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I think Nash's definition is more sensible, a situation where the fund growth from compounding is more important than new contribution. I have been in this situation for a few years now where daily market swings are greater than my contribution even though I'm a serious saver.
So my critical mass will deliver me to my FI, in a few more compounded years. Market willing.
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Old 04-27-2014, 08:19 PM   #38
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Most have expressed the same understanding of the concept of critical mass in this thread. The danger I see is that many people underestimate their true needs and wants. That is particularly true for people who ER 50 or younger. Their longer number of years in ER increase the chance of an unanticipated series of adverse financial events, marriage problems and all sorts of other cash eating problems that they have no reason to work into their projections. Not to sound overly pessimistic this same group may have huge excess in their portfolios if the markets, personal health and personal life go well.
Eh, if any of that happens I will just go back to work. I the meantime, I will enjoy my time out of the cube.
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Old 04-27-2014, 08:59 PM   #39
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Most have expressed the same understanding of the concept of critical mass in this thread. The danger I see is that many people underestimate their true needs and wants. That is particularly true for people who ER 50 or younger. Their longer number of years in ER increase the chance of an unanticipated series of adverse financial events, marriage problems and all sorts of other cash eating problems that they have no reason to work into their projections. Not to sound overly pessimistic this same group may have huge excess in their portfolios if the markets, personal health and personal life go well.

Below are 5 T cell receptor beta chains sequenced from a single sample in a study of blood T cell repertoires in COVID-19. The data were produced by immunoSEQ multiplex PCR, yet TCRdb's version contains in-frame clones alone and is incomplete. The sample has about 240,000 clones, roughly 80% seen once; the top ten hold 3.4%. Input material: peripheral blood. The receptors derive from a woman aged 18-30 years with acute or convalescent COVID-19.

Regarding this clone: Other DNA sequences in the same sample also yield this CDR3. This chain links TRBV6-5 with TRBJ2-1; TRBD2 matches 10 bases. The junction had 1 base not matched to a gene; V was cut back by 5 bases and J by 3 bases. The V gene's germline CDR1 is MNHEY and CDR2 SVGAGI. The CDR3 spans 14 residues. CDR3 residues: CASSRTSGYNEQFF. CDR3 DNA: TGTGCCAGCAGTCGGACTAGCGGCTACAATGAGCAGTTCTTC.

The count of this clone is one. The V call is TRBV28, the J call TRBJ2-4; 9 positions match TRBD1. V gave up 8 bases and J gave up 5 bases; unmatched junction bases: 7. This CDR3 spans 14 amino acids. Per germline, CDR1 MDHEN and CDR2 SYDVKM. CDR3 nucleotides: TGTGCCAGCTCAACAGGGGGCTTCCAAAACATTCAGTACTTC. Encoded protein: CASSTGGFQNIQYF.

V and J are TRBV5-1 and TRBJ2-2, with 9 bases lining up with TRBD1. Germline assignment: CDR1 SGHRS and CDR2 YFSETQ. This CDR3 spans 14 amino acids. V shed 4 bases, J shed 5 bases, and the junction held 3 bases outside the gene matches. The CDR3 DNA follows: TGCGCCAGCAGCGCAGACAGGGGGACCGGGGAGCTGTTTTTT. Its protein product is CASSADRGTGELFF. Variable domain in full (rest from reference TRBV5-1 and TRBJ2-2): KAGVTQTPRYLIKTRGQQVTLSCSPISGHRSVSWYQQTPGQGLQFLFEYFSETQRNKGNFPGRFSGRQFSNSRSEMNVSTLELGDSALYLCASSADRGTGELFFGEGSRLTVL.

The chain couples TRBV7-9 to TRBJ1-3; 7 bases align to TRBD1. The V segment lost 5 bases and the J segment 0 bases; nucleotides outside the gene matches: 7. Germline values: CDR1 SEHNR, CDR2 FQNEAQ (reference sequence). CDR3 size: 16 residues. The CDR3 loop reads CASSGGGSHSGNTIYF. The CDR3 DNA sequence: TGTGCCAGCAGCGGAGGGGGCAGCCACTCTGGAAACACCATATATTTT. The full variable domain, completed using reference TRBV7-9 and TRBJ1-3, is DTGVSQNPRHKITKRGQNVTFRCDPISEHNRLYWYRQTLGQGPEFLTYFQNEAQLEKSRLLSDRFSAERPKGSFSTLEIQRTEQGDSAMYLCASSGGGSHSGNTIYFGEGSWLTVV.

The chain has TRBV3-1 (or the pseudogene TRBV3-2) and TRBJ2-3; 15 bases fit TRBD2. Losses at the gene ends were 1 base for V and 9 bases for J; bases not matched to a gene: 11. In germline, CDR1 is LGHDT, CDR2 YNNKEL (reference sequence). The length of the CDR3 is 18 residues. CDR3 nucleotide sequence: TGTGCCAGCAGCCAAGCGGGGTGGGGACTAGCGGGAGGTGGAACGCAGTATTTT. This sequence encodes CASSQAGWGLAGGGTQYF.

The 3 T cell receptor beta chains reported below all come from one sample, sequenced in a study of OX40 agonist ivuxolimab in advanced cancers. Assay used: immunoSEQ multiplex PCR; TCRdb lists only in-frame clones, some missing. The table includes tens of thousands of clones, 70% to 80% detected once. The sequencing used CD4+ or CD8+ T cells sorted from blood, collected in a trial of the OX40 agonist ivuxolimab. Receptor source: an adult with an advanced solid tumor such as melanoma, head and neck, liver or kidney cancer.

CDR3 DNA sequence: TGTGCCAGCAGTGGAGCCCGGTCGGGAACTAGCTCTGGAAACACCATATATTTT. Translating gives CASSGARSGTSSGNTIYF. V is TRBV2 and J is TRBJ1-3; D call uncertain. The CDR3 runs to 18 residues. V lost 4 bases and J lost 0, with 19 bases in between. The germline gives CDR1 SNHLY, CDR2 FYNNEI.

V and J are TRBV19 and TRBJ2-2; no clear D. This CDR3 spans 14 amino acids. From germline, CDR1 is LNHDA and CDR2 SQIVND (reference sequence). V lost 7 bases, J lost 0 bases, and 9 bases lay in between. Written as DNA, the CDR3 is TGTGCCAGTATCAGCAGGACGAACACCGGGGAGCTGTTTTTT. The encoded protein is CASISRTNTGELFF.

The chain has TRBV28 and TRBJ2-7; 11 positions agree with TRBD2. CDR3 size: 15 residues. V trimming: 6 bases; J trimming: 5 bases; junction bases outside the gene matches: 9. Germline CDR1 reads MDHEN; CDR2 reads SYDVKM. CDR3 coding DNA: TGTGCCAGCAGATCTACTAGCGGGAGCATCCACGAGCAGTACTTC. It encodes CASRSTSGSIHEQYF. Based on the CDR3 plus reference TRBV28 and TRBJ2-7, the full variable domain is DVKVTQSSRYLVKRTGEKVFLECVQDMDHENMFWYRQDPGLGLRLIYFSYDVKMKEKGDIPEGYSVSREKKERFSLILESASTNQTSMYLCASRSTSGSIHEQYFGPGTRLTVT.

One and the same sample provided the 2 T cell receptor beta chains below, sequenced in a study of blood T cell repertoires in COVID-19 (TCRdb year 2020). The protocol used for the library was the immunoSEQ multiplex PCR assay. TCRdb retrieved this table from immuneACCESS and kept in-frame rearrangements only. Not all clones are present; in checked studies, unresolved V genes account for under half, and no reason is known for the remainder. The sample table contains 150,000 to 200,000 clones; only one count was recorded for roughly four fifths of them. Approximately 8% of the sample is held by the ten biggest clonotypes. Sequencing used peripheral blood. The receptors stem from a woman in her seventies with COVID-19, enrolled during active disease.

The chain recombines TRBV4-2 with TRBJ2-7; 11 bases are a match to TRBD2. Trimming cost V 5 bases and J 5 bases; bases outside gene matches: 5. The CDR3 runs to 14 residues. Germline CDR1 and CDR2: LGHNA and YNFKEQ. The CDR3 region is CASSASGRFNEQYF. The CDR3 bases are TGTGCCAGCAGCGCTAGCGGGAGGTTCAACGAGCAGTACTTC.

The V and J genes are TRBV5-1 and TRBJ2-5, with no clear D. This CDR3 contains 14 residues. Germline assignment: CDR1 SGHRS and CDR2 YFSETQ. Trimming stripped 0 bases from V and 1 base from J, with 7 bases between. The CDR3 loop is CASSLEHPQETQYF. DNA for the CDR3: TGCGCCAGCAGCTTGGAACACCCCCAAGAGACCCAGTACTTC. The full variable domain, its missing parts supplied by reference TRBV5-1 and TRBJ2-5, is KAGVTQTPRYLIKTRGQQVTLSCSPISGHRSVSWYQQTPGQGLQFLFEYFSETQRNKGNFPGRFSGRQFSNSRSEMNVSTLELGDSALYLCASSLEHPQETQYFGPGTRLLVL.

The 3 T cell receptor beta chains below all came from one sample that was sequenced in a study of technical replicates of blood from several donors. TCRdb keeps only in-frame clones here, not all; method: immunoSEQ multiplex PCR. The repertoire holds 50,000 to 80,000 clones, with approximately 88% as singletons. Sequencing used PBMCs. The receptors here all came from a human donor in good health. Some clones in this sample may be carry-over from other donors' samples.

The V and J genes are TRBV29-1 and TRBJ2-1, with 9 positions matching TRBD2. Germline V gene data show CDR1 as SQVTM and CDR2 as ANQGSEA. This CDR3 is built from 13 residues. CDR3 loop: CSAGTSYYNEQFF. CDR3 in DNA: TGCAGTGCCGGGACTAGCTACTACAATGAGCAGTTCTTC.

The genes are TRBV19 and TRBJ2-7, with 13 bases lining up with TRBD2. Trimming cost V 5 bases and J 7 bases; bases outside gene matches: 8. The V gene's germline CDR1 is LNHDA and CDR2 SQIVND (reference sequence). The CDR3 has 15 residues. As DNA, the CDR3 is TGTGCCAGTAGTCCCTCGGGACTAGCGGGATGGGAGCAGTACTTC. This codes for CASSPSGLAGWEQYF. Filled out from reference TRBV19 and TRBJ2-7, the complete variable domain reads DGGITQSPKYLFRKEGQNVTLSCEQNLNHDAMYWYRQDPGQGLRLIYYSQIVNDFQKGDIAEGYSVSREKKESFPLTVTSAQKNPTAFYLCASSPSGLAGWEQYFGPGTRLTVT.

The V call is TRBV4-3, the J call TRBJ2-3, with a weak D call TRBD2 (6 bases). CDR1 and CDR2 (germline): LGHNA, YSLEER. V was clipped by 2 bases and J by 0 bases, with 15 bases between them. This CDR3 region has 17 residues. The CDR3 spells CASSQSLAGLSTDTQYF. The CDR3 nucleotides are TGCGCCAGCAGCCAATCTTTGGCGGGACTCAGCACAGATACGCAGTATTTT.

As someone who ERed in 2008 at age 45, I must highly disagree with this. I think by the time someone turns 45 he or she has a good idea of his own wants and needs. And with the ACA making health insurance more affordable than it was before, that bit of uncertainty (health insurance has often been mentnioned here as a big concern of early retirees) has been removed.

According to Fidelity's RIP, my long-term financial future gets better and better once my reinforcements (Social Security, frozen company pension, unfettered access to my IRA) kick in when I am in my 60s. And my NW has increased 50% in the last 5 years, all with zero wages.
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Old 04-28-2014, 02:16 AM   #40
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> And with the ACA making health insurance more affordable than it was before

For some, especially if they are getting transfer payments from other taxpayers, but for many it's driving substantial increases in their insurance premiums.


As someone who retired at 49, I'd say that you have to pay extra attention to the details. There are never guarantees, so you have to have more of a cushion the earlier you retire and keep at sharp eye on spending. It also helps to have the flexibility to cut back if our economy hits an extended rough patch.

Also, I'm another one of those who listened to Bob for years back in the late '80's and '90's. Lots of good advice, especially that people should educate themselves and take responsibility for their own investments. I still enjoy listening to him from time to time.